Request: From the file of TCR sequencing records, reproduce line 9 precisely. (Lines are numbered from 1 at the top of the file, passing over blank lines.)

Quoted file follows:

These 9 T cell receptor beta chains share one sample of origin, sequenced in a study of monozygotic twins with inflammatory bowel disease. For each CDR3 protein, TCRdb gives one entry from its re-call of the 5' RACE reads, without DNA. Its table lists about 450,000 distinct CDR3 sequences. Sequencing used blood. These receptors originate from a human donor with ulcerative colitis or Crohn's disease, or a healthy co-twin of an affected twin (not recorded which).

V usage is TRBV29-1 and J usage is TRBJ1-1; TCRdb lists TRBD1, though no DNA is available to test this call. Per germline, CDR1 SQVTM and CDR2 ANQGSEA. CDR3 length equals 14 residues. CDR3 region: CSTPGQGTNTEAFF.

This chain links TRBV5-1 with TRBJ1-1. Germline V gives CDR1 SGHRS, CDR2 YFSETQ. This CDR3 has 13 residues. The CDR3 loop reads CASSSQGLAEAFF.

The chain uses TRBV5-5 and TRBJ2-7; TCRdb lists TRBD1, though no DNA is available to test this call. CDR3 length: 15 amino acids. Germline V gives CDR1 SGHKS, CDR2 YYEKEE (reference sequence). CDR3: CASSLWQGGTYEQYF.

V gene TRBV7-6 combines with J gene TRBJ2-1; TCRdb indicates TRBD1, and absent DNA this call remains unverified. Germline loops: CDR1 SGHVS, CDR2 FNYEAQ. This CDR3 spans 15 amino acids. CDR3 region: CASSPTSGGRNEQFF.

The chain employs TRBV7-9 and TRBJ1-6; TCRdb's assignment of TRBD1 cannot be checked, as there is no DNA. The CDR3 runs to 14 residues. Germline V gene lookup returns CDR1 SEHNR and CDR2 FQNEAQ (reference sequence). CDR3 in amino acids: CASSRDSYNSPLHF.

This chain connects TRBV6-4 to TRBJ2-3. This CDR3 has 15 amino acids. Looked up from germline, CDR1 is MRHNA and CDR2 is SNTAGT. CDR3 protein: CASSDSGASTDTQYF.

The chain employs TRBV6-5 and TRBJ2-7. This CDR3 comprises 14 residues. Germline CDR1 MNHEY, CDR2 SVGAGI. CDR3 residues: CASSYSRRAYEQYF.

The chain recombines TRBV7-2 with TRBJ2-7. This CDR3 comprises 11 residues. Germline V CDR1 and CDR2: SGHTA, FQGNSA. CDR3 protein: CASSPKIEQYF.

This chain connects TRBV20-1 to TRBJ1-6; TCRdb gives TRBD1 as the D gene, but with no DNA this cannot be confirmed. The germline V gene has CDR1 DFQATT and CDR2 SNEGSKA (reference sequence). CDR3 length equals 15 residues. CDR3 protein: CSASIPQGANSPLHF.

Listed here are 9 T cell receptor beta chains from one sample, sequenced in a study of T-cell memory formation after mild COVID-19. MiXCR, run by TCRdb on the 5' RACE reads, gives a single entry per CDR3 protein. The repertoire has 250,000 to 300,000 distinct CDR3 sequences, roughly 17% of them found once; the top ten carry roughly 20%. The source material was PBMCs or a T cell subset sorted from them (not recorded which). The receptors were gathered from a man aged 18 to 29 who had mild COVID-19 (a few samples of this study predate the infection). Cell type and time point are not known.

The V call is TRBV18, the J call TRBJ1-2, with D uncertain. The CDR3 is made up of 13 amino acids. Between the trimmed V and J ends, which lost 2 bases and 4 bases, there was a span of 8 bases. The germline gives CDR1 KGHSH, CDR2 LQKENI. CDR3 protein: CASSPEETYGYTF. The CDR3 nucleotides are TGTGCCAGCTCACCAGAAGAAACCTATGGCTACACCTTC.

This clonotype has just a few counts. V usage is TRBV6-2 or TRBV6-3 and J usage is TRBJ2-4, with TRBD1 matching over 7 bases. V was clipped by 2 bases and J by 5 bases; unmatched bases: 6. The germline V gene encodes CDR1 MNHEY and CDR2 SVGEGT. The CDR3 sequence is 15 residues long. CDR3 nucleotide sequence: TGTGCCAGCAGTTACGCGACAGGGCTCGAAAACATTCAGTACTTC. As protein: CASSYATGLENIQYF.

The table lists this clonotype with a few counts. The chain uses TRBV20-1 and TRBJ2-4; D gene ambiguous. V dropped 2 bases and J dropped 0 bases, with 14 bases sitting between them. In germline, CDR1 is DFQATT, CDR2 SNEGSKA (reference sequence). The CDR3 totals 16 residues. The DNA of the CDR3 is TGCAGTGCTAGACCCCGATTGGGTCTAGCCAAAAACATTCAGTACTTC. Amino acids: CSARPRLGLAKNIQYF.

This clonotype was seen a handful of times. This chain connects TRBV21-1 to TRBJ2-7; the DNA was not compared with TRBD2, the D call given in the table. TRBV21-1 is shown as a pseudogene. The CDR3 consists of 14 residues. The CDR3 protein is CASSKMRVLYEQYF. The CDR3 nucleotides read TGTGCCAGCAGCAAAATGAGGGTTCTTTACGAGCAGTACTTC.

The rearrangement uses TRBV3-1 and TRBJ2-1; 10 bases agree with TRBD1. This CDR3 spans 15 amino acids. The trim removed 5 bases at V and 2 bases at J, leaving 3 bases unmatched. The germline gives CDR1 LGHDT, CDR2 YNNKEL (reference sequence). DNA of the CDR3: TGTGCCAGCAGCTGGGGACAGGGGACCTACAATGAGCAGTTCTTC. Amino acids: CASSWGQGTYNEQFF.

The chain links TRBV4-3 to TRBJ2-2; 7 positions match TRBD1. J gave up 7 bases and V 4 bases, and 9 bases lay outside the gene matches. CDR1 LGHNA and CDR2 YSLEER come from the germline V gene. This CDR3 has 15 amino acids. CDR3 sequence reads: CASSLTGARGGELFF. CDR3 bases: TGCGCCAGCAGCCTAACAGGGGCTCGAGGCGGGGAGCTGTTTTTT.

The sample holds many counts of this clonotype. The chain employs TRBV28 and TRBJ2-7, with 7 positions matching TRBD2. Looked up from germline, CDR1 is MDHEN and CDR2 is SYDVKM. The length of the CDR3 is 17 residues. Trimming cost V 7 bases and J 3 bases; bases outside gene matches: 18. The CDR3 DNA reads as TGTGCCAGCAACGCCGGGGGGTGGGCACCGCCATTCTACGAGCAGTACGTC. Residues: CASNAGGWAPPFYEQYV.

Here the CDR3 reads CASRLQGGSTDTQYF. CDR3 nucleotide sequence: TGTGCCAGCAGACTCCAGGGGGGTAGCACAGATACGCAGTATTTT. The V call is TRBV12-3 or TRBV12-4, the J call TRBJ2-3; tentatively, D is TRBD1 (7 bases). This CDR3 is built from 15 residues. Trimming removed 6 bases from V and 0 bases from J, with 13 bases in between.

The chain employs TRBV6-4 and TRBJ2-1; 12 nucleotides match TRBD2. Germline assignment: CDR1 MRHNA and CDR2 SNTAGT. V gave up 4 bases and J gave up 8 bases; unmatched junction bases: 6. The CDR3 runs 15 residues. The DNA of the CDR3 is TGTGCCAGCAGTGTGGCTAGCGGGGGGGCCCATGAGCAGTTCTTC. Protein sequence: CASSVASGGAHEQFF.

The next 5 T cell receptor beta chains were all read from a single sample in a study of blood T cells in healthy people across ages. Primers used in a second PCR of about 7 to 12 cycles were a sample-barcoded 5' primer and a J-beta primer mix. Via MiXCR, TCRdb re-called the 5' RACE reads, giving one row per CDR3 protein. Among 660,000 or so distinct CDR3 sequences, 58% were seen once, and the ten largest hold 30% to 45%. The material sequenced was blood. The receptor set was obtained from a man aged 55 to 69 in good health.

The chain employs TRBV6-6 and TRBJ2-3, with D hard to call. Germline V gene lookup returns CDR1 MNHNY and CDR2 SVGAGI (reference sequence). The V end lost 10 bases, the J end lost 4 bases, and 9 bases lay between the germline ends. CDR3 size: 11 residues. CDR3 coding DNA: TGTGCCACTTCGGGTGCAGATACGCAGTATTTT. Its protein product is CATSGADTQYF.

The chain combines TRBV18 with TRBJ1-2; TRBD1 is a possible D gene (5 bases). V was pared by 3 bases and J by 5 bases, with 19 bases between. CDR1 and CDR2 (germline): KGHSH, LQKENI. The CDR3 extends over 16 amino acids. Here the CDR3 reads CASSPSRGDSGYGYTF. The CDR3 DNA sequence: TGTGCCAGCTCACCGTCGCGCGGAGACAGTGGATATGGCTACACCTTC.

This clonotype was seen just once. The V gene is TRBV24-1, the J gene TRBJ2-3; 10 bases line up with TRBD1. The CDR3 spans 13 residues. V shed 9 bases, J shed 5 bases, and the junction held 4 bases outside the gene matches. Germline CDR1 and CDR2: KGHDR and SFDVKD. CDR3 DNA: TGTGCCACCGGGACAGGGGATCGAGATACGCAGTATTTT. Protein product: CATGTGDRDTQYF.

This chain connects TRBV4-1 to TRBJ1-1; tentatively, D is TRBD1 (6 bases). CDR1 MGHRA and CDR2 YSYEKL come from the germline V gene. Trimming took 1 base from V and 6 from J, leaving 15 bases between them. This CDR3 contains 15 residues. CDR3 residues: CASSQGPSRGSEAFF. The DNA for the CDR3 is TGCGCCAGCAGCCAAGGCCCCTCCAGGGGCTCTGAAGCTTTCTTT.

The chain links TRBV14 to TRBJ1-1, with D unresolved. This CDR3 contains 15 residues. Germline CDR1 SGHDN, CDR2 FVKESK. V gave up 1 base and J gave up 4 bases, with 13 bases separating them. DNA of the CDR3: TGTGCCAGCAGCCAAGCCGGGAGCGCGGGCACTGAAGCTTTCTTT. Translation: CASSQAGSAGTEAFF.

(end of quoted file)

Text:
The chain recombines TRBV7-2 with TRBJ2-7. This CDR3 comprises 11 residues. Germline V CDR1 and CDR2: SGHTA, FQGNSA. CDR3 protein: CASSPKIEQYF.